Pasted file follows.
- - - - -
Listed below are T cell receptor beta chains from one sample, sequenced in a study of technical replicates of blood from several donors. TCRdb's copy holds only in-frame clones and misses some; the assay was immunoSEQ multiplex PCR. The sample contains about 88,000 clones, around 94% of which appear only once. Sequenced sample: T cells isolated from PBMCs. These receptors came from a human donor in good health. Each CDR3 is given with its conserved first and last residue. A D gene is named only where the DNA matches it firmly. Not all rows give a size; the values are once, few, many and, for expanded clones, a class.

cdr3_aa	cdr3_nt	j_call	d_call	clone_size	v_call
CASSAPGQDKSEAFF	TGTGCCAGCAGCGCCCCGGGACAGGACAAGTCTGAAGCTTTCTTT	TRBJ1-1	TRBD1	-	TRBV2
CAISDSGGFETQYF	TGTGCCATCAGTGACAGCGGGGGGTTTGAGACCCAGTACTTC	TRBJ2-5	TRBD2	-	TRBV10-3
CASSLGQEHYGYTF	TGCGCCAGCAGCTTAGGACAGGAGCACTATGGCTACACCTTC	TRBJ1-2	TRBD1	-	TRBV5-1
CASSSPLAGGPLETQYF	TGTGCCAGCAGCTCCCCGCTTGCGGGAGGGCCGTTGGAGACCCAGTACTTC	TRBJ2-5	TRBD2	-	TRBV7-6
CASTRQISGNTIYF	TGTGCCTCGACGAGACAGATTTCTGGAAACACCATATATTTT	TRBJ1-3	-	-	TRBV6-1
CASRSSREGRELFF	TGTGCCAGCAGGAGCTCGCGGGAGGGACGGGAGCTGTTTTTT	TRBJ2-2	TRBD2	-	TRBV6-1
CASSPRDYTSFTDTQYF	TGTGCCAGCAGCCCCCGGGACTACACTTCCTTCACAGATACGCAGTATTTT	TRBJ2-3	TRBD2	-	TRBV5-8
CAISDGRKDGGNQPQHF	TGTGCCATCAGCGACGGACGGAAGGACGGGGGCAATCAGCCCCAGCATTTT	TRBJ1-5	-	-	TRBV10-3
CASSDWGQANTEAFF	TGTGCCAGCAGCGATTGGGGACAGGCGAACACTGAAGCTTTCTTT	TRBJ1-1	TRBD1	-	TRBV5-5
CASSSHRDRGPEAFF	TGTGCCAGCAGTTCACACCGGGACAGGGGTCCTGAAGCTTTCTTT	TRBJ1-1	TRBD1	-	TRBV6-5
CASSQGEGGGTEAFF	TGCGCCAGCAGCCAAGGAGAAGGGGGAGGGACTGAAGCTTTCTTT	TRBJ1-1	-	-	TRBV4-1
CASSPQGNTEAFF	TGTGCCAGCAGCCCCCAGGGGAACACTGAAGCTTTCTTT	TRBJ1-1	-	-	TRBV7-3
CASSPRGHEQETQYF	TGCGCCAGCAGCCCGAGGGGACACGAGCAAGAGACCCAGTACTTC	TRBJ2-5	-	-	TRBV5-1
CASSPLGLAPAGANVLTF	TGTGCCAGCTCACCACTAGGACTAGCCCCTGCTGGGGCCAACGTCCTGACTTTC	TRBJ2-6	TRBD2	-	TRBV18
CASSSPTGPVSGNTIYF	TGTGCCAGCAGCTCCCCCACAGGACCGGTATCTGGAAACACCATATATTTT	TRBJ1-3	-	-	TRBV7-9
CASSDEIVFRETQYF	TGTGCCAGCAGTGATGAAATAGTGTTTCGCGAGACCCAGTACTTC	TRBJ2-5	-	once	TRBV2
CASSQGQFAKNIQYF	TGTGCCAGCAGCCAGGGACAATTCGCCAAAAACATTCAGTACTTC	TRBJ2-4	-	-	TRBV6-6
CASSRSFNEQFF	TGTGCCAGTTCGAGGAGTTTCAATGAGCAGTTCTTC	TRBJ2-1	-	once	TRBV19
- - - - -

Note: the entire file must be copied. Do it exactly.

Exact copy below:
Listed below are T cell receptor beta chains from one sample, sequenced in a study of technical replicates of blood from several donors. TCRdb's copy holds only in-frame clones and misses some; the assay was immunoSEQ multiplex PCR. The sample contains about 88,000 clones, around 94% of which appear only once. Sequenced sample: T cells isolated from PBMCs. These receptors came from a human donor in good health. Each CDR3 is given with its conserved first and last residue. A D gene is named only where the DNA matches it firmly. Not all rows give a size; the values are once, few, many and, for expanded clones, a class.

cdr3_aa	cdr3_nt	j_call	d_call	clone_size	v_call
CASSAPGQDKSEAFF	TGTGCCAGCAGCGCCCCGGGACAGGACAAGTCTGAAGCTTTCTTT	TRBJ1-1	TRBD1	-	TRBV2
CAISDSGGFETQYF	TGTGCCATCAGTGACAGCGGGGGGTTTGAGACCCAGTACTTC	TRBJ2-5	TRBD2	-	TRBV10-3
CASSLGQEHYGYTF	TGCGCCAGCAGCTTAGGACAGGAGCACTATGGCTACACCTTC	TRBJ1-2	TRBD1	-	TRBV5-1
CASSSPLAGGPLETQYF	TGTGCCAGCAGCTCCCCGCTTGCGGGAGGGCCGTTGGAGACCCAGTACTTC	TRBJ2-5	TRBD2	-	TRBV7-6
CASTRQISGNTIYF	TGTGCCTCGACGAGACAGATTTCTGGAAACACCATATATTTT	TRBJ1-3	-	-	TRBV6-1
CASRSSREGRELFF	TGTGCCAGCAGGAGCTCGCGGGAGGGACGGGAGCTGTTTTTT	TRBJ2-2	TRBD2	-	TRBV6-1
CASSPRDYTSFTDTQYF	TGTGCCAGCAGCCCCCGGGACTACACTTCCTTCACAGATACGCAGTATTTT	TRBJ2-3	TRBD2	-	TRBV5-8
CAISDGRKDGGNQPQHF	TGTGCCATCAGCGACGGACGGAAGGACGGGGGCAATCAGCCCCAGCATTTT	TRBJ1-5	-	-	TRBV10-3
CASSDWGQANTEAFF	TGTGCCAGCAGCGATTGGGGACAGGCGAACACTGAAGCTTTCTTT	TRBJ1-1	TRBD1	-	TRBV5-5
CASSSHRDRGPEAFF	TGTGCCAGCAGTTCACACCGGGACAGGGGTCCTGAAGCTTTCTTT	TRBJ1-1	TRBD1	-	TRBV6-5
CASSQGEGGGTEAFF	TGCGCCAGCAGCCAAGGAGAAGGGGGAGGGACTGAAGCTTTCTTT	TRBJ1-1	-	-	TRBV4-1
CASSPQGNTEAFF	TGTGCCAGCAGCCCCCAGGGGAACACTGAAGCTTTCTTT	TRBJ1-1	-	-	TRBV7-3
CASSPRGHEQETQYF	TGCGCCAGCAGCCCGAGGGGACACGAGCAAGAGACCCAGTACTTC	TRBJ2-5	-	-	TRBV5-1
CASSPLGLAPAGANVLTF	TGTGCCAGCTCACCACTAGGACTAGCCCCTGCTGGGGCCAACGTCCTGACTTTC	TRBJ2-6	TRBD2	-	TRBV18
CASSSPTGPVSGNTIYF	TGTGCCAGCAGCTCCCCCACAGGACCGGTATCTGGAAACACCATATATTTT	TRBJ1-3	-	-	TRBV7-9
CASSDEIVFRETQYF	TGTGCCAGCAGTGATGAAATAGTGTTTCGCGAGACCCAGTACTTC	TRBJ2-5	-	once	TRBV2
CASSQGQFAKNIQYF	TGTGCCAGCAGCCAGGGACAATTCGCCAAAAACATTCAGTACTTC	TRBJ2-4	-	-	TRBV6-6
CASSRSFNEQFF	TGTGCCAGTTCGAGGAGTTTCAATGAGCAGTTCTTC	TRBJ2-1	-	once	TRBV19